As the Administration notes in its proposed regulation, STLDI coverage “is not individual health insurance coverage.” We believe that for this reason, among others, STLDI coverage should not be marketed as an alternative to ACA-compliant coverage, as it simply is not a meaningful alternative. Additionally, the proposed regulation, especially when combined with recent other regulations recently finalized by this Administration, will have a deleterious impact on the individual market single risk pool – thus impacting the business stability for SNHPs offering individual market products.
First and foremost, STLDI plans do not represent meaningful coverage as they may rate based on age, gender, and health status, and deny selected benefits to individuals based on their health status or cost. Such plans also tend to have extraordinarily high deductibles (often well above the ACA-compliant maximum), no annual or lifetime limits for consumers; further, they are not required to follow medical loss ratio (MLR) requirements, and regularly engage in rescissions. The confluence of these factors means that they are focused primarily on profits rather than providing needed care to enrollees. Such skimpy benefit packages will undoubtedly lead to an increase in uncompensated care to boot. STLDI plans offered in recent years have had a medical loss ratio below 50% and/or deductibles of $20,000 for each three months of coverage. Historically, issuers offering such coverage have been notoriously unscrupulous—often rescinding coverage as soon as individuals file substantial claims. This issue continues to remain pervasive, as evidenced earlier this month by a recent $5 million, multi-state settlement by one such STLDI issuer in response to its business practices.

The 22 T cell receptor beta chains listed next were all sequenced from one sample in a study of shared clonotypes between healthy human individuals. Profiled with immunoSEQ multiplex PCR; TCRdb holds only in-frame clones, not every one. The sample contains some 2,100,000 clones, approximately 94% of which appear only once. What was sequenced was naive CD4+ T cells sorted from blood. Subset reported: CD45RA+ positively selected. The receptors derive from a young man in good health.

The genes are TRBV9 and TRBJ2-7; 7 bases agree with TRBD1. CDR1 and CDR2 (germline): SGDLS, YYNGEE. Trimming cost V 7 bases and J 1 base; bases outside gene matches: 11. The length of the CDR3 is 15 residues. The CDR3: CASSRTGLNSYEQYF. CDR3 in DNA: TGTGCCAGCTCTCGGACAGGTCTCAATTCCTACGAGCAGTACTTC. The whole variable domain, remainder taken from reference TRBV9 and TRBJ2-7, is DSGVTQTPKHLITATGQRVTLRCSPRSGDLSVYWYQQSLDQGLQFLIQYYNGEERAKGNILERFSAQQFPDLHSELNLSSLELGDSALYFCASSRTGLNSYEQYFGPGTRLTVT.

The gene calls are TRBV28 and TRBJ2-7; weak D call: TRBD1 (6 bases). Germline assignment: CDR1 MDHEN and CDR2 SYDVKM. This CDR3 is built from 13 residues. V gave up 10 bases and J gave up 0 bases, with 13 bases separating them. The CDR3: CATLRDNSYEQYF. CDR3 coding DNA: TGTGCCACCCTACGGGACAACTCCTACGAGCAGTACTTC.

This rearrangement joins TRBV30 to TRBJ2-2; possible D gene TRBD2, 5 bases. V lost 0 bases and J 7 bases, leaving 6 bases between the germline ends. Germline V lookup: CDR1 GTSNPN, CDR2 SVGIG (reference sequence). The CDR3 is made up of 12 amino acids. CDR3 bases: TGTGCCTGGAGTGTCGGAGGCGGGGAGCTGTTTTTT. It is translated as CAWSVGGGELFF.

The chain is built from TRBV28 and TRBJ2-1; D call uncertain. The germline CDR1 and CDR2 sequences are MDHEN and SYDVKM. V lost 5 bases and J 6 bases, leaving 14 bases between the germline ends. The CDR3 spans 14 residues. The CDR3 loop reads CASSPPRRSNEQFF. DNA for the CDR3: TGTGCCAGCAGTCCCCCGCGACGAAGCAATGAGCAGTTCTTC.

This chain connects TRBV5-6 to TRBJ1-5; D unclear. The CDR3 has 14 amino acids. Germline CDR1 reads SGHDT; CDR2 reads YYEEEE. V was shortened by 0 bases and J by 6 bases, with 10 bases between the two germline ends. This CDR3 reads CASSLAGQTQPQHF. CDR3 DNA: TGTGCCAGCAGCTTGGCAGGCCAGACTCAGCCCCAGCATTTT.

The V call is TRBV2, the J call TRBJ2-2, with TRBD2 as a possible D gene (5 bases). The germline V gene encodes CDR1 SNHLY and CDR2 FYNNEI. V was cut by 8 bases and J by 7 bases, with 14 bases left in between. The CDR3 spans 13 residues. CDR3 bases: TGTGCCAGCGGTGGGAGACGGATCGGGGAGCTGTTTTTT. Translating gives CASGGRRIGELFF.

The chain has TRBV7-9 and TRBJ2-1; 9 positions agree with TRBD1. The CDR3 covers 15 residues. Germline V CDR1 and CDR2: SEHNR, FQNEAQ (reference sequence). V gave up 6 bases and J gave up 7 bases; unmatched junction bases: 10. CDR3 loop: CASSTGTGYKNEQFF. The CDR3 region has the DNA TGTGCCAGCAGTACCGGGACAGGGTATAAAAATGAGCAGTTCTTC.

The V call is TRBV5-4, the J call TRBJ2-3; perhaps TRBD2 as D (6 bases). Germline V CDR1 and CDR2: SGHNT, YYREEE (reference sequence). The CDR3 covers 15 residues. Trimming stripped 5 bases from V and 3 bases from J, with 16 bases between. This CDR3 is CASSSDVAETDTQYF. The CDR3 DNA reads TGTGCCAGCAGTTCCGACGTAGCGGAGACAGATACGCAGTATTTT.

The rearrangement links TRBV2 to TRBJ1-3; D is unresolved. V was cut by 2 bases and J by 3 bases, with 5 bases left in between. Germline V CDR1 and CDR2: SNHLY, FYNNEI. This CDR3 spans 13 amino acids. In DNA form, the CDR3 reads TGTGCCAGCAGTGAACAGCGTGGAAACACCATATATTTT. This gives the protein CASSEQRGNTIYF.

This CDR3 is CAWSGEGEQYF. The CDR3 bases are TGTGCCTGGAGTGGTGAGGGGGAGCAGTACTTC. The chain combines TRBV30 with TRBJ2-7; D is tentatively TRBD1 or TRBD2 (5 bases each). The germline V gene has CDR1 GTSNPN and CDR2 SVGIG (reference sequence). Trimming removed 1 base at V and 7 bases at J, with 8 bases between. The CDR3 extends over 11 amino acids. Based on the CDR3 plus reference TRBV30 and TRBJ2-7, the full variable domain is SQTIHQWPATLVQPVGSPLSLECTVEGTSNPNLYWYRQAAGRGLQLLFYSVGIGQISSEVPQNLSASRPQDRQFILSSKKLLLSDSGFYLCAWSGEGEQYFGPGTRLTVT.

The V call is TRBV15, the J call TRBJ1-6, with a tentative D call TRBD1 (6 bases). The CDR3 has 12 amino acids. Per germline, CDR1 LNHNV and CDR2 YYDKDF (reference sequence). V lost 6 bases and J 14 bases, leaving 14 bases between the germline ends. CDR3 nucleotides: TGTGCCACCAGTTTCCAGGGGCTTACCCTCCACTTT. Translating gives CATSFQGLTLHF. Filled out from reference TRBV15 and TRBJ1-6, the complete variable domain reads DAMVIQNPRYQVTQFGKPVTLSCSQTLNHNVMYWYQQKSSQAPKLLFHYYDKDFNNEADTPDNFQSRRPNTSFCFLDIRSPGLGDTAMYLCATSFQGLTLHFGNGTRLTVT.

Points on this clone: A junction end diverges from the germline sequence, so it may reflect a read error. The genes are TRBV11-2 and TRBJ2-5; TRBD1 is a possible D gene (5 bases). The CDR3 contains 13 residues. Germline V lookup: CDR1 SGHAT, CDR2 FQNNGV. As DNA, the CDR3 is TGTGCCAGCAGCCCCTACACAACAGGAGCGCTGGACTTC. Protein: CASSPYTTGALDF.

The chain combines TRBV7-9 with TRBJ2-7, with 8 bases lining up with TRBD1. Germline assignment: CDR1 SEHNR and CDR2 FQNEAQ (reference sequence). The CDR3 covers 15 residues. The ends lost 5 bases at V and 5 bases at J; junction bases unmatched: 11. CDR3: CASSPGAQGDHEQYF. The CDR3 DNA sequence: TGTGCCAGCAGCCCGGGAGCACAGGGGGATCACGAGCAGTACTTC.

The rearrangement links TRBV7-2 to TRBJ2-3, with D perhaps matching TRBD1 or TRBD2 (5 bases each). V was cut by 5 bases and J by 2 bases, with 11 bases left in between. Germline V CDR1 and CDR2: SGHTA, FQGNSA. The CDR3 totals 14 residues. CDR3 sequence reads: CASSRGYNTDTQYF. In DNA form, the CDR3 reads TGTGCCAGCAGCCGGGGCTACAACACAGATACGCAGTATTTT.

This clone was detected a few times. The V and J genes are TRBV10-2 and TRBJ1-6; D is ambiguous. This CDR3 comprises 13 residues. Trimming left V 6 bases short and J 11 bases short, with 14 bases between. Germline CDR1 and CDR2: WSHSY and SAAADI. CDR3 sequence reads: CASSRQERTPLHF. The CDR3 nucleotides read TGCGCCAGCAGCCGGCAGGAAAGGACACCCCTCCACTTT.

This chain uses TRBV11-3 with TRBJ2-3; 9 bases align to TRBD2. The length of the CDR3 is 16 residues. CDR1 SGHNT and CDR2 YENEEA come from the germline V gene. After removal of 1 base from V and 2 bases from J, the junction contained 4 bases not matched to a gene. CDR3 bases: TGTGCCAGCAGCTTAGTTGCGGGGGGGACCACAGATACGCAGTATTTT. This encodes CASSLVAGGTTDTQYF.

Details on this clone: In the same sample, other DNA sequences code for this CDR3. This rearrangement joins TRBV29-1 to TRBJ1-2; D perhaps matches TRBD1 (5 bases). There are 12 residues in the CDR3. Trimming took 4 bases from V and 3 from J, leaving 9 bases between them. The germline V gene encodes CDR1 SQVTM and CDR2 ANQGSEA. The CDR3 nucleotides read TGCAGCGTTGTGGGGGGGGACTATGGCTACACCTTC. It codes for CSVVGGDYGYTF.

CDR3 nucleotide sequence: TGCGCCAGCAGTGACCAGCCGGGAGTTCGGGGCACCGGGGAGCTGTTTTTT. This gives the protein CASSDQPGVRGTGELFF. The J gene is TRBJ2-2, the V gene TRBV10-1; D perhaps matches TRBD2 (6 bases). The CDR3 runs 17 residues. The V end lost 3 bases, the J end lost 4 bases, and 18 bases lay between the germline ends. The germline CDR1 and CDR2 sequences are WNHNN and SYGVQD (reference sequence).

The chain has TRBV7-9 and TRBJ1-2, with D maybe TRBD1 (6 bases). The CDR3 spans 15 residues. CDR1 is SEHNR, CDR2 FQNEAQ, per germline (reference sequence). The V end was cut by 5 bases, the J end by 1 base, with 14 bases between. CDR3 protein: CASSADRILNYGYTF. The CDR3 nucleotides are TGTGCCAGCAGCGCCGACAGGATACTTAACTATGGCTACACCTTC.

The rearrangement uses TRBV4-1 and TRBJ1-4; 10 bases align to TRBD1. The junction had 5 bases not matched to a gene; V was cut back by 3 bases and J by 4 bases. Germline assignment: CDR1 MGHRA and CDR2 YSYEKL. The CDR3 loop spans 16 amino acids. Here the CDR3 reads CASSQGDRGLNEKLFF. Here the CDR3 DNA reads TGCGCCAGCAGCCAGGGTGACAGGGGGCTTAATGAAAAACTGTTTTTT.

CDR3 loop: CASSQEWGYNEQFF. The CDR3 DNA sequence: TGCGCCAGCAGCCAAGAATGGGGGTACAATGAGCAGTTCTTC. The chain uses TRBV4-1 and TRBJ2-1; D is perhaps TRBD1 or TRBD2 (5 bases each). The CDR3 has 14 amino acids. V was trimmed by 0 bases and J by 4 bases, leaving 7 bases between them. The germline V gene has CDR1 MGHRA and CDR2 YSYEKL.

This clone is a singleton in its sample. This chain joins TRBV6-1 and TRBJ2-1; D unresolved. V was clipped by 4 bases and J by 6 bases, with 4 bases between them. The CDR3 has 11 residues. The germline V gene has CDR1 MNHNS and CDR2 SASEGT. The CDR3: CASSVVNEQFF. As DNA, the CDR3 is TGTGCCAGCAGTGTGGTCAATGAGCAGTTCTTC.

For these reasons, we object to expanding access to STLDI coverage in its entirety. We respond to the specific issues raised in the regulation, with expanded detail, below.View the full article »